I have no prior admiration for the Safdie Brothers or their work, but this was an incredible experience. Hypnotic, bathed in coloured light, and dripping with a pulsating soundtrack. Further than how fun the movie itself was, it's inspiring to see independent filmmakers make something true to themselves, with the help of a brandname actor, and catapult their vision into mainstream cinemas.
Digital. Makes you want to say that after all widescreen should only serve to shoot snakes and funerals, by the disorderly way that the camera rehearses a camera-character perspective- and Cassavetes will always be a reference for these filmmakers. Starting from assumed cinematographic references, the act of friction sought and grossly amplified by the music, only materializes at the cinematography level. Great cast.
Cross the room if: you've ever fallen in love. Cross the room if: you miss New York shot like this as Cassavetes, Warhol, Leone, Coppola, Menken, Gray, Friedkin, De Palma, Stone, Lumet, Scorsese, Lee, Clark, Menken, Dassin, Seidelman, Carpenter, Polanski, Kazan, Ferrara & Pakula once did too.
Cross the room if: you love Oneohtrix Point Never's music. Cross the room if: you can save your loved ones but not yourself.▽
If you look away from some silly aspects - who's going to rob a bank with a disabled brother? how could you mistake your brother for someone else? - "Good Time" is a thrill ride, with a memorable soundtrack and intense colours. Robert Pattinson is magnetic.
A ferocious thriller exploring class, privilege, and poverty whose frantic nervousness recalls, as many have said, the classic NYC films of the 70s but it's honestly reflective of the present unlike the majority of films today. Robert Pattison is worthy of a truck-load of awards. Shot by Sean Price Williams in a dankly glorious/skittish way. The Safdie Bros got the right stuff. One of the very best films of the year.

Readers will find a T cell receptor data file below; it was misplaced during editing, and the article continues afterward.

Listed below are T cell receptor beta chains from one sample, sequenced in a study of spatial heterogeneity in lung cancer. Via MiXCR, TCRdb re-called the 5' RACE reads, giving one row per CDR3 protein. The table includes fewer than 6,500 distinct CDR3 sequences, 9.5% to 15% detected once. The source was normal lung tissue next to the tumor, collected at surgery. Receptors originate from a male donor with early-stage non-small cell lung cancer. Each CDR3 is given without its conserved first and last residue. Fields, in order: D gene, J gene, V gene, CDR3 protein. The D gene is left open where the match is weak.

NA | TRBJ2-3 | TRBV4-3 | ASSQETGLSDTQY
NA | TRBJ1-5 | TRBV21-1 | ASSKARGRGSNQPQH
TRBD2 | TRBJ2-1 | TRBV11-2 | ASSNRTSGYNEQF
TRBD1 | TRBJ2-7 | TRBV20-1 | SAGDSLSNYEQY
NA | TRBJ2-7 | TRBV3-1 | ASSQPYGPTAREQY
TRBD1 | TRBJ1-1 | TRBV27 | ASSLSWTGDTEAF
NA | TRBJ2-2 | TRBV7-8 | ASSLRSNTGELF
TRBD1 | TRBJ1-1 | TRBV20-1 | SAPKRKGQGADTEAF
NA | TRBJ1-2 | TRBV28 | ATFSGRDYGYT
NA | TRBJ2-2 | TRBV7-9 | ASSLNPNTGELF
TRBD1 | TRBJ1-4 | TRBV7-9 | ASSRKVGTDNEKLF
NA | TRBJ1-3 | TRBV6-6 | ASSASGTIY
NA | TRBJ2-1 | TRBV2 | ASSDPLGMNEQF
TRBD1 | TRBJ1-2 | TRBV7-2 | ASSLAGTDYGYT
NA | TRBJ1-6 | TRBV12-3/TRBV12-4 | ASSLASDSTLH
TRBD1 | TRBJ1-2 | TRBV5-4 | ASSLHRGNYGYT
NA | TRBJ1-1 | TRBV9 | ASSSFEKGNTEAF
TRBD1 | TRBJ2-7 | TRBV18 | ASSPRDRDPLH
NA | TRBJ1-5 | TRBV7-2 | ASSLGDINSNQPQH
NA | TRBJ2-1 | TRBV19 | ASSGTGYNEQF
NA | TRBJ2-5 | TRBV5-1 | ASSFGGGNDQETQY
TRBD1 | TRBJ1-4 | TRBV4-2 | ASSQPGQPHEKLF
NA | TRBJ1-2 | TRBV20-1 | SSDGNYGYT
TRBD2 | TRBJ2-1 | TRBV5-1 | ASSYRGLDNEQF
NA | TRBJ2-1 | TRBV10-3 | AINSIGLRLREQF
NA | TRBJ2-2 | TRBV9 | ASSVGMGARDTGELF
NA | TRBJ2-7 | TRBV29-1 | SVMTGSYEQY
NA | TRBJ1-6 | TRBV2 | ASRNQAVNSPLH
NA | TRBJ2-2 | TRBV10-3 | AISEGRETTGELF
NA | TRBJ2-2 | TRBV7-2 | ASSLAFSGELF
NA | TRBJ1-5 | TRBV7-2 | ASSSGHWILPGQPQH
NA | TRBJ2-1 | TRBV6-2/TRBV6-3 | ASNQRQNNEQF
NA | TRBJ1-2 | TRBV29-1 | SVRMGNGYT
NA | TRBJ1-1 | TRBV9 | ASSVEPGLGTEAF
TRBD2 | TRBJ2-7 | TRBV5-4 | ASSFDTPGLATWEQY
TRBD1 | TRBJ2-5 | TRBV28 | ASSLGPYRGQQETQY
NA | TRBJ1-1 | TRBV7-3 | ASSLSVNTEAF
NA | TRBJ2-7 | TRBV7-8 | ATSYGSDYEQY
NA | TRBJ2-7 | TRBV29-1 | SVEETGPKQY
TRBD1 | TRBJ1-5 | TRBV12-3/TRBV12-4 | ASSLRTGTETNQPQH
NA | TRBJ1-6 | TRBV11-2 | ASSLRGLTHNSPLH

Robert Pattinson gives a revelatory performance here showing his recent turn in 'Lost City of Z' was no fluke. The Safdie brothers latest film is a gorgeous creation of an endless night amongst the thieves and downtrodden awash in neon and a wonderful score (by Daniel Lopatin) that brings back memories of the eighties output of Tangerine Dream. Scripting by Ronald Bronstein and Josh Safdie is exceptional.
W/ HEAVEN KNOWS WHAT and its logical follow-up GOOD TIME, the Safdies make it clear that they are not merely in the business of producing disparate amusements, but in fact have embarked on something like a project. This is a distinct and gripping vision of urban cinema, aided to no end by the cinematography of Sean Price Williams. Robert Pattinson gives a peerless performance running con at the speed of thought.
The music in this film is incredible and the way it is used in this picture is absolutely brilliant. It sucks you into this story about characters you wouldn't normally care for but through great editing and cinematography sprinkled with the vibrant sounds and colors blaring off the screen, this picture will have you on the edge of your seat the whole way through and Pattinson totally blends into his role.